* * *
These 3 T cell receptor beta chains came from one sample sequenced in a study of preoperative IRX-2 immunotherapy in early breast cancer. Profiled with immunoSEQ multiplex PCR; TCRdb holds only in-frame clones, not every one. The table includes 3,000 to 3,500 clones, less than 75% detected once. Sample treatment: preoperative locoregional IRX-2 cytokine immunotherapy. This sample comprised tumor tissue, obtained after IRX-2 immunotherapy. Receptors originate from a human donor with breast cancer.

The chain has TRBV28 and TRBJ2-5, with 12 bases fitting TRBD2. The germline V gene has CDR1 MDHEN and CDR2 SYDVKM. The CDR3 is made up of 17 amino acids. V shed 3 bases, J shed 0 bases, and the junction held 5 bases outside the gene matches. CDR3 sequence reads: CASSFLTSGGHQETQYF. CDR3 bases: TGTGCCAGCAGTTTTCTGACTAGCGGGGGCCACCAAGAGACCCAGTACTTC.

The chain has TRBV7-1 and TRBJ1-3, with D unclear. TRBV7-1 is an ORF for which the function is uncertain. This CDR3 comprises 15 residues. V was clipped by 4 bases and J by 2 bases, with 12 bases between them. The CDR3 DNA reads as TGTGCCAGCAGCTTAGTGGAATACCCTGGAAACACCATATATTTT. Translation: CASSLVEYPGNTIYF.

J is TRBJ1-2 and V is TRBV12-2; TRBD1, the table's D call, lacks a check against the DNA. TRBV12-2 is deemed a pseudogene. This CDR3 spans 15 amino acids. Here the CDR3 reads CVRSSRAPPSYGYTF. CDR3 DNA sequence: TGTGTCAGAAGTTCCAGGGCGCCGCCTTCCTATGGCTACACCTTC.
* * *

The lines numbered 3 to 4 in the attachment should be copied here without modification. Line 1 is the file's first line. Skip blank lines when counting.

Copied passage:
The chain has TRBV7-1 and TRBJ1-3, with D unclear. TRBV7-1 is an ORF for which the function is uncertain. This CDR3 comprises 15 residues. V was clipped by 4 bases and J by 2 bases, with 12 bases between them. The CDR3 DNA reads as TGTGCCAGCAGCTTAGTGGAATACCCTGGAAACACCATATATTTT. Translation: CASSLVEYPGNTIYF.

J is TRBJ1-2 and V is TRBV12-2; TRBD1, the table's D call, lacks a check against the DNA. TRBV12-2 is deemed a pseudogene. This CDR3 spans 15 amino acids. Here the CDR3 reads CVRSSRAPPSYGYTF. CDR3 DNA sequence: TGTGTCAGAAGTTCCAGGGCGCCGCCTTCCTATGGCTACACCTTC.